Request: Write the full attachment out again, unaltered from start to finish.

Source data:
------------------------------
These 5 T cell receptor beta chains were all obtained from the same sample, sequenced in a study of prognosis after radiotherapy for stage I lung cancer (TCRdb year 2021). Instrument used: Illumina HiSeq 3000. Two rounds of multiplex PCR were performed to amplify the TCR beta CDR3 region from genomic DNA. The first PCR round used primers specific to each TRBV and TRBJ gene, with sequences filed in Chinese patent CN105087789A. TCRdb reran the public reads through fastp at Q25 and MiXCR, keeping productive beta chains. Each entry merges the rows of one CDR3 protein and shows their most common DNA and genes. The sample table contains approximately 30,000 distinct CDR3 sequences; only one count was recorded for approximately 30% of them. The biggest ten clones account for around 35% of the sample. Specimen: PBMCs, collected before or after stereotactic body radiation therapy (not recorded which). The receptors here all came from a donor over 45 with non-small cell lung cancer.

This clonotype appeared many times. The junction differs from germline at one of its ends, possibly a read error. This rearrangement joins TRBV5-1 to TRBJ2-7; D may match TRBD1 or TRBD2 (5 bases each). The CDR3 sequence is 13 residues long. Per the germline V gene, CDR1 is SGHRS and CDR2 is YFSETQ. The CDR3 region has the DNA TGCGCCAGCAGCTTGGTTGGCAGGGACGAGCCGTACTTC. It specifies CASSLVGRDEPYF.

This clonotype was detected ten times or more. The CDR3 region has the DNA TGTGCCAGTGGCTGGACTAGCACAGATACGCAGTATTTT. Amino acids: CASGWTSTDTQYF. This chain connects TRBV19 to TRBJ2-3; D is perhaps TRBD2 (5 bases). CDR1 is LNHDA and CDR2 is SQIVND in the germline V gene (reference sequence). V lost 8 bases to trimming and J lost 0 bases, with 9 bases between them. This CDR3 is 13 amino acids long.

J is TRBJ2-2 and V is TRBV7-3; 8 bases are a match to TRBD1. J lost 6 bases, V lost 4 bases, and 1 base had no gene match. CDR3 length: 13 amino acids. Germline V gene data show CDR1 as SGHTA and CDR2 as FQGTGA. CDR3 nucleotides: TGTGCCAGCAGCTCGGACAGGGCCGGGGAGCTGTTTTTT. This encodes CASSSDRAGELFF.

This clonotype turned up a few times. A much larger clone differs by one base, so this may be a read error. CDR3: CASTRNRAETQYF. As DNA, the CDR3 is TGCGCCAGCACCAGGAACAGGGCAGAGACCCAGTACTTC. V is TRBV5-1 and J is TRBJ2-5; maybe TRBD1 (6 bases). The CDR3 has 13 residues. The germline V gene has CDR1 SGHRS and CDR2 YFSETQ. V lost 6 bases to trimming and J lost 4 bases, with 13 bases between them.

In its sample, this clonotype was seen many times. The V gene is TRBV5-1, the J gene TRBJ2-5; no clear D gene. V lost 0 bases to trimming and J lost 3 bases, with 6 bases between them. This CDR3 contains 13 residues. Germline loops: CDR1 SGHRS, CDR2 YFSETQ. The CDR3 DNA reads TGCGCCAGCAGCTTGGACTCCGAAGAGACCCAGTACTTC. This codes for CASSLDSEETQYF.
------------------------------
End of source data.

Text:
These 5 T cell receptor beta chains were all obtained from the same sample, sequenced in a study of prognosis after radiotherapy for stage I lung cancer (TCRdb year 2021). Instrument used: Illumina HiSeq 3000. Two rounds of multiplex PCR were performed to amplify the TCR beta CDR3 region from genomic DNA. The first PCR round used primers specific to each TRBV and TRBJ gene, with sequences filed in Chinese patent CN105087789A. TCRdb reran the public reads through fastp at Q25 and MiXCR, keeping productive beta chains. Each entry merges the rows of one CDR3 protein and shows their most common DNA and genes. The sample table contains approximately 30,000 distinct CDR3 sequences; only one count was recorded for approximately 30% of them. The biggest ten clones account for around 35% of the sample. Specimen: PBMCs, collected before or after stereotactic body radiation therapy (not recorded which). The receptors here all came from a donor over 45 with non-small cell lung cancer.

This clonotype appeared many times. The junction differs from germline at one of its ends, possibly a read error. This rearrangement joins TRBV5-1 to TRBJ2-7; D may match TRBD1 or TRBD2 (5 bases each). The CDR3 sequence is 13 residues long. Per the germline V gene, CDR1 is SGHRS and CDR2 is YFSETQ. The CDR3 region has the DNA TGCGCCAGCAGCTTGGTTGGCAGGGACGAGCCGTACTTC. It specifies CASSLVGRDEPYF.

This clonotype was detected ten times or more. The CDR3 region has the DNA TGTGCCAGTGGCTGGACTAGCACAGATACGCAGTATTTT. Amino acids: CASGWTSTDTQYF. This chain connects TRBV19 to TRBJ2-3; D is perhaps TRBD2 (5 bases). CDR1 is LNHDA and CDR2 is SQIVND in the germline V gene (reference sequence). V lost 8 bases to trimming and J lost 0 bases, with 9 bases between them. This CDR3 is 13 amino acids long.

J is TRBJ2-2 and V is TRBV7-3; 8 bases are a match to TRBD1. J lost 6 bases, V lost 4 bases, and 1 base had no gene match. CDR3 length: 13 amino acids. Germline V gene data show CDR1 as SGHTA and CDR2 as FQGTGA. CDR3 nucleotides: TGTGCCAGCAGCTCGGACAGGGCCGGGGAGCTGTTTTTT. This encodes CASSSDRAGELFF.

This clonotype turned up a few times. A much larger clone differs by one base, so this may be a read error. CDR3: CASTRNRAETQYF. As DNA, the CDR3 is TGCGCCAGCACCAGGAACAGGGCAGAGACCCAGTACTTC. V is TRBV5-1 and J is TRBJ2-5; maybe TRBD1 (6 bases). The CDR3 has 13 residues. The germline V gene has CDR1 SGHRS and CDR2 YFSETQ. V lost 6 bases to trimming and J lost 4 bases, with 13 bases between them.

In its sample, this clonotype was seen many times. The V gene is TRBV5-1, the J gene TRBJ2-5; no clear D gene. V lost 0 bases to trimming and J lost 3 bases, with 6 bases between them. This CDR3 contains 13 residues. Germline loops: CDR1 SGHRS, CDR2 YFSETQ. The CDR3 DNA reads TGCGCCAGCAGCTTGGACTCCGAAGAGACCCAGTACTTC. This codes for CASSLDSEETQYF.